I first saw Kris Tualla speaking at a writers’ conference in Scottsdale, Arizona, on a panel about indie and traditional publishing. I was so impressed with her and the other authors who hosted the conference that I joined their group, The Desert Rose chapter of the Romance Writers of America in Phoenix, Arizona, where I had recently moved.
I quickly became familiar with Kris who was the Treasurer of The Desert Rose, one of their most prolific writers and an expert in running her own business as an independent author with no less than nine published trilogies. Kris sets her stories in many different eras; in fact, her Amazon page shows her in a t-shirt that says “My superpower is Time Travel.”
I wanted to learn more about Kris, so I invited her to coffee for a chat.
When did you start writing, and what drew you to historical romance?
I started writing on August 1, 2006. I’d read Diana Gabaldon’s Outlandish Companion and when I got to the part where she said, “The best way to learn to write a book is to write one,” I turned to my husband and said, “I think I’ll try writing a romance novel.”
I was totally ignorant, but I completed my 100,000 word manuscript in 10 weeks. After literally countless edits, rewrites and fixes, that book is A Woman of Choice.
What’s your favorite historical period and place to write about?
I don’t have a favorite period – I look for obscure history and drop my characters into it. I have stories from the mid-1300s in Post-Plague Scotland, through WWII – with a contemporary Paranormal trilogy about a Viking caught between life and death for 950 years.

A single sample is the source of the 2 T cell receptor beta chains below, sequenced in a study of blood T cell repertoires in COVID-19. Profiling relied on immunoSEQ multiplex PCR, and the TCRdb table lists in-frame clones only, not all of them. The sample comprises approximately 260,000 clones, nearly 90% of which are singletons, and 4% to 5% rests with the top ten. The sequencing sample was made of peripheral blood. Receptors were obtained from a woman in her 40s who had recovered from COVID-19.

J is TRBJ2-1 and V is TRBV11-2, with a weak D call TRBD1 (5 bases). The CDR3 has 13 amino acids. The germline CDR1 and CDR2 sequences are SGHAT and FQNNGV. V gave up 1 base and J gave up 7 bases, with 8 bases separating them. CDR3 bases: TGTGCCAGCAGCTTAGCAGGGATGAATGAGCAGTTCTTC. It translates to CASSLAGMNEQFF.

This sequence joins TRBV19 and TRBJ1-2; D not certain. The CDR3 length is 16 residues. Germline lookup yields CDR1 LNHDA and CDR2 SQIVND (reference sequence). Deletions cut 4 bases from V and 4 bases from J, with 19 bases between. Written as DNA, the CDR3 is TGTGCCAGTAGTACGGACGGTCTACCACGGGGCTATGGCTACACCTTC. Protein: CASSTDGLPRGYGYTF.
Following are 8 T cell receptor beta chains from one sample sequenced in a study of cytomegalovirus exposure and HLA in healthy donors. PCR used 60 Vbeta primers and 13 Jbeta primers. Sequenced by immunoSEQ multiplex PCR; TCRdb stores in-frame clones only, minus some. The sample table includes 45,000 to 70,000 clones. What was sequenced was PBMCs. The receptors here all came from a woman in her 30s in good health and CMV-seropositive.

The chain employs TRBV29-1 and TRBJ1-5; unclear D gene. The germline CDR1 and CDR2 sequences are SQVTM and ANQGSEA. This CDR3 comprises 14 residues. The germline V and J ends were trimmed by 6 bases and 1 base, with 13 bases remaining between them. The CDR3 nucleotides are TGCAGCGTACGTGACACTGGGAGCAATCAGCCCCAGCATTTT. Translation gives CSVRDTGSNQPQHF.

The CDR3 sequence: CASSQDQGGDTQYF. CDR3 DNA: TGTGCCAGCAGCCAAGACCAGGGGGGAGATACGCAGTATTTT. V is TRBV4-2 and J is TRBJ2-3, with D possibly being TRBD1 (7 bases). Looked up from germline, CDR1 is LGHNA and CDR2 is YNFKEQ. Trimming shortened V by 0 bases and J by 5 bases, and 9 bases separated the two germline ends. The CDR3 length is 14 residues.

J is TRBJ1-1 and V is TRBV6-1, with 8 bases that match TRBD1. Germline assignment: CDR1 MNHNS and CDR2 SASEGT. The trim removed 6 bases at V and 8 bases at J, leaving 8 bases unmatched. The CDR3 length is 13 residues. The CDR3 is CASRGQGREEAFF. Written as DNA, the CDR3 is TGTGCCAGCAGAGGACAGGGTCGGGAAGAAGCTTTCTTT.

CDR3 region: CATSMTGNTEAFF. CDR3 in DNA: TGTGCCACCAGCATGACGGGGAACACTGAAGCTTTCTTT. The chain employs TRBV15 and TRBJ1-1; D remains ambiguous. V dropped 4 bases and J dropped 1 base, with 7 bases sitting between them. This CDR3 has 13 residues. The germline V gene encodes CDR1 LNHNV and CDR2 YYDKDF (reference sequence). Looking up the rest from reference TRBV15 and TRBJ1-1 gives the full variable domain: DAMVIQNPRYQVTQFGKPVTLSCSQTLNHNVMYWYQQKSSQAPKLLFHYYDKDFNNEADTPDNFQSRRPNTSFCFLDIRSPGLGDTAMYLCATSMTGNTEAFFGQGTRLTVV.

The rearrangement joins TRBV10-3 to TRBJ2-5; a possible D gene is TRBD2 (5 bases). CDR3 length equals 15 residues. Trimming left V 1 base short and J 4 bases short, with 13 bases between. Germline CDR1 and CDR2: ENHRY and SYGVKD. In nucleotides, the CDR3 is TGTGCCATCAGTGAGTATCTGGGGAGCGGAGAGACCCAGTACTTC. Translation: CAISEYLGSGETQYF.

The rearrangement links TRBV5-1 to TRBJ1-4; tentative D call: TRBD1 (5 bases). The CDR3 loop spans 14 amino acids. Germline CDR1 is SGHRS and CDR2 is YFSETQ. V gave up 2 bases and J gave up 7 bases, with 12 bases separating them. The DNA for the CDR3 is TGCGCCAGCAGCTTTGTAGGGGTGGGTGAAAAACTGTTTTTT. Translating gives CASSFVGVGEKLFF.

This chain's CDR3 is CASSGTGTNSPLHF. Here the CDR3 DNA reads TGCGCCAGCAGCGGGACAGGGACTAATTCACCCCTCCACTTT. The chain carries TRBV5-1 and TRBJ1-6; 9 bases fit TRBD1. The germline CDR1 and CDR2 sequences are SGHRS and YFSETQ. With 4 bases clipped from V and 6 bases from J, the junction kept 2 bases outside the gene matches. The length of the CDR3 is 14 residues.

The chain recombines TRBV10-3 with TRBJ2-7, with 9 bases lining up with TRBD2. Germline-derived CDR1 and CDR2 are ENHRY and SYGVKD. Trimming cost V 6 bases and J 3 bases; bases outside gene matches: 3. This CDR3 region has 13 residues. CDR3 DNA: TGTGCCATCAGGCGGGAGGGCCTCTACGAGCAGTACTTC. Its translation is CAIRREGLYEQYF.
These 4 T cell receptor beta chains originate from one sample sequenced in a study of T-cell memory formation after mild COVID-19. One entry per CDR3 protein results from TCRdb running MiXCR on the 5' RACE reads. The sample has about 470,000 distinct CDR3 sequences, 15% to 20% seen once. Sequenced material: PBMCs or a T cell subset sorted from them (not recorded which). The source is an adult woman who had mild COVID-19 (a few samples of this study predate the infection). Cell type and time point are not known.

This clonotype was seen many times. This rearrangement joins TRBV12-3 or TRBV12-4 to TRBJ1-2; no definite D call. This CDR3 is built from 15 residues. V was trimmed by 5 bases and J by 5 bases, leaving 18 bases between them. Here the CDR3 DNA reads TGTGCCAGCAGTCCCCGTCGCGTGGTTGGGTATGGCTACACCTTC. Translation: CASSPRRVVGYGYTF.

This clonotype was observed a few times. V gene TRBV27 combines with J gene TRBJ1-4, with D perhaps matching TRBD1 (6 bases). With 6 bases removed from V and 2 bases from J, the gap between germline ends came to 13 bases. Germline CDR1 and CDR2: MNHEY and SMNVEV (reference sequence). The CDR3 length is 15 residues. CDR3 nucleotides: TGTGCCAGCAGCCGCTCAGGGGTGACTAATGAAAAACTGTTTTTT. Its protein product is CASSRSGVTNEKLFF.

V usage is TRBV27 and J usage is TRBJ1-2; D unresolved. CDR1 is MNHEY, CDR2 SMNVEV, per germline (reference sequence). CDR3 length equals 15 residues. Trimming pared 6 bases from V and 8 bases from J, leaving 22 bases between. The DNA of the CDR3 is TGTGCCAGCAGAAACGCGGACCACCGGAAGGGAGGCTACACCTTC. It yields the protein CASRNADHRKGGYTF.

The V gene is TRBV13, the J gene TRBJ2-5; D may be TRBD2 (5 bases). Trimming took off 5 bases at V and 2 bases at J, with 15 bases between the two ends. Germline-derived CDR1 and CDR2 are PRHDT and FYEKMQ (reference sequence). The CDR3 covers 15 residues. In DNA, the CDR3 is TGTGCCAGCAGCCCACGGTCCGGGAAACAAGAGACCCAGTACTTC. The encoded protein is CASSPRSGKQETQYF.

You were recently inducted into the Colorado Authors Hall of Fame for your WWII Camp Hale Series. Can you tell us a little about that series?
I was researching my WWII story, which takes place at Camp Hale outside Leadville, CO where American Army soldiers received specialized training in skiing and rock climbing from 1942-45. Competitive skiers from Germany, Austria, Italy, and Norway (who bolted to America to get away from the growing Nazi threat) were given citizenship if they enlisted and taught Army soldiers to ski.
Doing this research led me to Colonel Thomas Duhs, USMC, Ret. who is the country’s foremost authority on what became the original 10th Mountain Division. Colonel Tom was trying to write his own book, and I offered to help, because there was interest in a screen project. One book led to a second Camp Hale/10th Mountain book – different regiment, different battles, same training, same war. And that prompted me to write the third book about the 99th Battalion, which also trained at Camp Hale from 1942-43, and was made up of 900 Norwegian-speaking Americans. The two 10th Mountain books have been optioned for a screen project, so — fingers crossed!
What’s your latest project?
I just finished a novella which is intended for a Lifetime/Hallmark/Netflix Christmas movie, and I’m submitting it to the same producer who optioned the other books.
Tell us about your leadership roles in your writers’ groups and what that kind of service means to you.
If I expect to get anything out of any kind of group, I need to be an active part. Many hands make light work, you know. I have mentored other fiction writers, critiqued their work, and given training and advice on how to structure their careers. For the last 8 years, I created and ran annual conferences for both published authors and aspiring writers. My motivation is to ensure that anyone who wants to write and publish is given the tools to do so successfully, and that when they do publish, they can find an audience for their work.
What’s next for Kris Tualla?
I have two more Hansen Series books to write, then that series will be complete at 30 books (including the Camp Hale Series). Then I have a bizarre idea for a novella that would be speculative fiction, and not a romance… But would make a good stage play.